Should there be a minimum wage VideoWhat the US gets wrong about minimum wage should there be a minimum wage
Should there be a minimum wage - are someThe adjustment, which comes into effect on July 1 , flows through to those paid under awards, many on individual contracts and even some enterprise agreements whose wage increases effectively track the minimum. That modest increase, which was delayed several months for most workers, was justified by the dramatic fall-out of the COVID pandemic. But with employment now rebounding — the jobless rate in February was 5. But many employer groups are pushing for an outright freeze. The federal government has implicitly sided with them. But this argument is based on outdated economic ideas. The evidence from economic research over the past few decades suggests boosting wages back to a normal trajectory would strengthen aggregate demand and consumer confidence, help keep inflation on target, and bolster government revenues at a vital moment in the post-COVID recovery. Read more: Why kickstarting small business exports could boost stagnant wages. The Australian Council of Trade Unions has argued for a 3.
Conservative revenue critic Philip Lawrence said making PPE tax-deductible would relieve the financial pressure on low-income workers who have to protect themselves on the job.
We should be doing everything we can to make sure they are safe," said Lawrence. Lawrence said he wants a parliamentary committee to study the idea and called on thede government to provide an estimate of how much the policy would cost. NDP revenue critic Matthew Green said he'd also like to see the federal government consider reimbursing personal purchases of masks and other protective equipment for work. He suggested the federal government should itself be distributing PPE to front line workers with lower incomes.
Consistently opposing increases
Green said he worries that some people may be tempted to reuse disposable masks to save money, while thwre the risk that they might be contaminated. Unions should there be a minimum wage the United Food and Commercial Workers Union and Unite Here say they have been pushing with some success to get employers to foot the bill for the PPE their employees have to wear at work.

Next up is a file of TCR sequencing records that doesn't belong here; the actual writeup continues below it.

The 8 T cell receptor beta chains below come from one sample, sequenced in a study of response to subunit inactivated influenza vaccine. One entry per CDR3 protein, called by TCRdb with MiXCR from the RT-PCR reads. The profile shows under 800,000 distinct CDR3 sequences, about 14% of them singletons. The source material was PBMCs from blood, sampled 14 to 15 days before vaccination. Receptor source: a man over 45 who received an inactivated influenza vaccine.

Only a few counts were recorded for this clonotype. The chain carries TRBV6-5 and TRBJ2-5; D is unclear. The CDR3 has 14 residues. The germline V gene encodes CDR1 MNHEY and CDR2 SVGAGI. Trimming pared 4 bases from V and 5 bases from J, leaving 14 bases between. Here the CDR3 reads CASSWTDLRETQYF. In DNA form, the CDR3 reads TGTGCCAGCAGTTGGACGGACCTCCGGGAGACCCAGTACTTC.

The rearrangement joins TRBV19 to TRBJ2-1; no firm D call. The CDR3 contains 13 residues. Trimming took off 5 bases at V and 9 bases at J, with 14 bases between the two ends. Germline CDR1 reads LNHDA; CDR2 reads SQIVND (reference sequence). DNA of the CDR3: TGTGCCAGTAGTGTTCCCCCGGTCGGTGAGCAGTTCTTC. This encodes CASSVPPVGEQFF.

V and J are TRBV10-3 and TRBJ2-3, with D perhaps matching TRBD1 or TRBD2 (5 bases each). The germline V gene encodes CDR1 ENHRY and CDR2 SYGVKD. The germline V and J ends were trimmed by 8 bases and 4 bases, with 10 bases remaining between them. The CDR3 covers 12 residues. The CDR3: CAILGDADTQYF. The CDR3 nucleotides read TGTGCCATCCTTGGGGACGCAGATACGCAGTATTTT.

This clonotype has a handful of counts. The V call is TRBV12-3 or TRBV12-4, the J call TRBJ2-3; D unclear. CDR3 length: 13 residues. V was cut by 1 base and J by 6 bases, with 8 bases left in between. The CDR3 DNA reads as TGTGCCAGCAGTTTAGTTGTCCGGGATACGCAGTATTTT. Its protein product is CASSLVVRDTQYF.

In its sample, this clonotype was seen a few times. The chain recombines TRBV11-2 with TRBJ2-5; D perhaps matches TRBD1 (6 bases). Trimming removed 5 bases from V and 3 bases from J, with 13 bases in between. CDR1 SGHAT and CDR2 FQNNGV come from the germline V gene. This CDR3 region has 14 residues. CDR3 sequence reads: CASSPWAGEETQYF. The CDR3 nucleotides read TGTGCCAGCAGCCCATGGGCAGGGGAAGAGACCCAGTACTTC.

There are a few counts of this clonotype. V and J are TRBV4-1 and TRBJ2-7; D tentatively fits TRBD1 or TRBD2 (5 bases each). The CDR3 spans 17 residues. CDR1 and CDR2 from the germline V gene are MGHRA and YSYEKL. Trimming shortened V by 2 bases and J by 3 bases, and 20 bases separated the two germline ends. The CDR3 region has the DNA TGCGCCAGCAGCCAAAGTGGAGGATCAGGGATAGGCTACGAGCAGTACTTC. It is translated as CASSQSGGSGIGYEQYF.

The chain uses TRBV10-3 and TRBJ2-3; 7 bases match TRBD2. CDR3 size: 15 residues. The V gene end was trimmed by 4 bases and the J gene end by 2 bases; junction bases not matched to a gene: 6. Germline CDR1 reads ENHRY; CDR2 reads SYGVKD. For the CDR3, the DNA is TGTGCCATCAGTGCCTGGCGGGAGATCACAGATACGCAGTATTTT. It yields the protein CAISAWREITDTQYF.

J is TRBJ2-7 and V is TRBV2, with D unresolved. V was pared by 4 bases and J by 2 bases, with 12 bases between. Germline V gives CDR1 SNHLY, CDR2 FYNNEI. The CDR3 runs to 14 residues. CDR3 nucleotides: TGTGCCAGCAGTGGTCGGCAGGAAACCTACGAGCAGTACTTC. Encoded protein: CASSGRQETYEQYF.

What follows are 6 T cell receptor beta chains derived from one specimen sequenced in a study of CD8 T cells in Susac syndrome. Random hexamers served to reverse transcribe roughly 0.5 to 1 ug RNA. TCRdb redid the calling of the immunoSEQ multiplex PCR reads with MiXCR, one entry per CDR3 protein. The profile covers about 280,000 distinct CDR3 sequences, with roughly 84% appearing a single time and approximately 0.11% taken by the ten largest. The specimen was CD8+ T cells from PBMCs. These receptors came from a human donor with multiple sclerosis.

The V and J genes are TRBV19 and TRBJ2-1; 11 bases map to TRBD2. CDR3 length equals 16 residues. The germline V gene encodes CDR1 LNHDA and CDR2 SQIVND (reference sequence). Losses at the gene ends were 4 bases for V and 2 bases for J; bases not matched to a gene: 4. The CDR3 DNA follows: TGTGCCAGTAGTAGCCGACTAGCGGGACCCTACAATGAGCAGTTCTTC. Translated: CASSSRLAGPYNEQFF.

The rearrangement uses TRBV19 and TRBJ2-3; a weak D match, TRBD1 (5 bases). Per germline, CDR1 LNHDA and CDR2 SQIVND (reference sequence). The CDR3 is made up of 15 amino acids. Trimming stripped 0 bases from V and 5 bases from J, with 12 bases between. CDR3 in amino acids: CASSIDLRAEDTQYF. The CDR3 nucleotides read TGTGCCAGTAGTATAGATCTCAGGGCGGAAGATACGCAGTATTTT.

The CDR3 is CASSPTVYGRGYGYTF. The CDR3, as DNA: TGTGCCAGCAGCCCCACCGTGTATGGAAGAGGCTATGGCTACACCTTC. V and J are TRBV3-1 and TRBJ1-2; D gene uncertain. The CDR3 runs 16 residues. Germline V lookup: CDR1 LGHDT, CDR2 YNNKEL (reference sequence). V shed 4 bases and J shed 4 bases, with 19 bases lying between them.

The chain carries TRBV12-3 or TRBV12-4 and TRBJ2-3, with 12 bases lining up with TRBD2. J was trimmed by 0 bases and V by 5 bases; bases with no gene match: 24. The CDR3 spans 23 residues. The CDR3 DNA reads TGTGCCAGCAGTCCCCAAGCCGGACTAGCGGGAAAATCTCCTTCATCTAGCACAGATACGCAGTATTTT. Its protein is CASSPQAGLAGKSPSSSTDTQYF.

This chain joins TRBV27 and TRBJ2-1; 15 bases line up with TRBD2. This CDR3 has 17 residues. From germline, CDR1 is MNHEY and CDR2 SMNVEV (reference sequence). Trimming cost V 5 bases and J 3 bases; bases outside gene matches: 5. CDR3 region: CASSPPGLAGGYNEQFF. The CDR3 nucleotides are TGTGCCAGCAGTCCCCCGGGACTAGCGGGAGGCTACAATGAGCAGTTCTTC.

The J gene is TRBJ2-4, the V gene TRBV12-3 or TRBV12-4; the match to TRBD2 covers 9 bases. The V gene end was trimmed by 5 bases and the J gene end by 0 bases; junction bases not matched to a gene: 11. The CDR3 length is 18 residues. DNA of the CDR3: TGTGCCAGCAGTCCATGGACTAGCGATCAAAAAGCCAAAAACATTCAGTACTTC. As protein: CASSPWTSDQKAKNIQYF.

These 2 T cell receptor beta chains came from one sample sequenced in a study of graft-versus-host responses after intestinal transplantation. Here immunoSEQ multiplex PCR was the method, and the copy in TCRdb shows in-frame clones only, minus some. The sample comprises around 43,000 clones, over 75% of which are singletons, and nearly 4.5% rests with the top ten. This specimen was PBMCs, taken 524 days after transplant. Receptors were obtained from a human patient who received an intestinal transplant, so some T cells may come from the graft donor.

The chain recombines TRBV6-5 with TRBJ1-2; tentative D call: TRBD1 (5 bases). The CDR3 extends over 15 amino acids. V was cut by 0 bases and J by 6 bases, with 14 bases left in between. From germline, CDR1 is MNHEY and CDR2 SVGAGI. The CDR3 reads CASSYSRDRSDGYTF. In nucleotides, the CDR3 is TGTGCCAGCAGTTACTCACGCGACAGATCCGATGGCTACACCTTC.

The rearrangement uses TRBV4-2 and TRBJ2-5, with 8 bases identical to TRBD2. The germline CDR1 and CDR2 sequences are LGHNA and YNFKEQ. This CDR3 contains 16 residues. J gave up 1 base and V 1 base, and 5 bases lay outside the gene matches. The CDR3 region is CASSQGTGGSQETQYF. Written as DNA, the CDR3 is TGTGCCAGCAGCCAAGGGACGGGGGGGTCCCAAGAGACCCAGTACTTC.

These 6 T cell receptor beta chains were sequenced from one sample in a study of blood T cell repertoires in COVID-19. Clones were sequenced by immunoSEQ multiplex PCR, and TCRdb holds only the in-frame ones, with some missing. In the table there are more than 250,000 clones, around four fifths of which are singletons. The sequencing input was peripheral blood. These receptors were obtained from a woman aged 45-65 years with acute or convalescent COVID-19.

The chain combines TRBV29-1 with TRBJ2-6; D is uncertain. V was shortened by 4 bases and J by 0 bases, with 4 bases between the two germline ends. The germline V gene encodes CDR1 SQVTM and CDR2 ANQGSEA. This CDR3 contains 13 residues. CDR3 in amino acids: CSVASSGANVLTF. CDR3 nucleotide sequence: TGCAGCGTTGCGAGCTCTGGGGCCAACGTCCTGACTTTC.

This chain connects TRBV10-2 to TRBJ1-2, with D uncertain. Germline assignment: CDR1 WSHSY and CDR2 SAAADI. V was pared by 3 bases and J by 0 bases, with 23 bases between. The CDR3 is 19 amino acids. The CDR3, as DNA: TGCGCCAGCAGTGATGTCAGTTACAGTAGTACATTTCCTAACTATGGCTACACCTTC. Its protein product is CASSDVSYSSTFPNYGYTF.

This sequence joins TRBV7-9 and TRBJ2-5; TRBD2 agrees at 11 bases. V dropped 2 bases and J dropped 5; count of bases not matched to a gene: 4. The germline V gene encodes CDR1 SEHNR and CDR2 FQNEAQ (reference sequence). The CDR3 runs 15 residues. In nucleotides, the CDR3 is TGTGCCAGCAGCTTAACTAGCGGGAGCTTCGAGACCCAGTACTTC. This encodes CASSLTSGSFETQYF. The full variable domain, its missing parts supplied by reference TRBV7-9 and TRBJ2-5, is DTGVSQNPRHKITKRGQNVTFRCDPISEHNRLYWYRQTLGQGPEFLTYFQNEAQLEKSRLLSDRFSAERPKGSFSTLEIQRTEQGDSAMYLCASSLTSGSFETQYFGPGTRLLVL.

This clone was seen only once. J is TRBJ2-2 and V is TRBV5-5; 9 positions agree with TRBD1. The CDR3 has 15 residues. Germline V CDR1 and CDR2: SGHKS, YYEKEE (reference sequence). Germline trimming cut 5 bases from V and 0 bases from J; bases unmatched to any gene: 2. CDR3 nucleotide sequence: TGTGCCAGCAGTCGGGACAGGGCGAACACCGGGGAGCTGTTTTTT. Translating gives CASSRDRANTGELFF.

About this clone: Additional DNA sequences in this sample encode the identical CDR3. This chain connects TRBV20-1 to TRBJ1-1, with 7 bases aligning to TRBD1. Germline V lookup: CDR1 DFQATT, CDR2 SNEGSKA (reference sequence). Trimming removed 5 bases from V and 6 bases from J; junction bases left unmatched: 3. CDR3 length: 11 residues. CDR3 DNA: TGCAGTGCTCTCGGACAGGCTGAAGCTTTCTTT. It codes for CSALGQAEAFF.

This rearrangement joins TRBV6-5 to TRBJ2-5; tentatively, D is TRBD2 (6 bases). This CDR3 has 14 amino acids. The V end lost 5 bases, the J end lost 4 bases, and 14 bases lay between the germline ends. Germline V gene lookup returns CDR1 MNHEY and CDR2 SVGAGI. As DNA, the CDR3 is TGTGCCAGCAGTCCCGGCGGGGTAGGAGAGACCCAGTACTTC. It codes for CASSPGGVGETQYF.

Many workers say http://rectoria.unal.edu.co/uploads/tx_felogin/puritan-writers-the-wonders-of-the-invisible/definition-of-differential-association-theory.php had to buy their own face masks and hand sanitizer for work use — especially in the early days of the pandemic, when many stores and shopping malls were taken by surprise by COVID and mandatory mask orders. Rules on declaring the cost of PPE for work can vary considerably from one country to the next. The Canada Revenue Agency says the cost of PPE can be a tax deductible medical expense for individuals — but only if they have a thdre prescription and a specific health condition, such as a "severe chronic respiratory ailment" or "a severe chronic immune system disregulation. Most over-the-counter products, such as masks, face shields and hand sanitizer, don't qualify as tax deductions.
The Finance Department says it has tried to make PPE more affordable by exempting it from federal sales tax. PPE is a tax-deductible expense in the U. In cases where PPE is required for an employee to do their job, U. In the United States, a recent Internal Revenue Service IRS bulletin said that purchases of personal shoould equipment "such as masks, hand sanitizer and sanitizing wipes, for the primary purpose of preventing the spread of the Coronovirus Disease ," count as deductible medical expenses as long as the taxpayer wasn't reimbursed through a health wsge plan. That's not should there be a minimum wage case in Australia, where the cost of things click here face masks is deductible only for those who need PPE for work.
In order to qualify under Australia's rules, those claiming deductions for masks must be required by the terms of their employment to be at their place of work and to wear a mask while at work.
Australians also can't claim deductions for masks if their employers provide them free of charge. Only Australians whose work brings them into close contact with customers, or involves cleaning the premises, can claim for other PPE items such as gloves, sanitizer or anti-bacterial spray. In New Zealand, where there are few income tax deductions for salaried workers, the cost of PPE isn't deductible for individuals but is for businesses.
Aaron Wudrick, federal director of the Canadian Taxpayers Federation, said his group supports reducing the tax burden but believes there are easier ways to do it. Elizabeth Thompson can be reached at elizabeth.
Award-winning reporter Elizabeth Thompson covers Parliament Hill. A veteran of the Montreal Gazette, Sun Media and iPolitics, she currently works with the CBC's Ottawa bureau, specializing in investigative reporting and data journalism. She can be reached at: elizabeth.]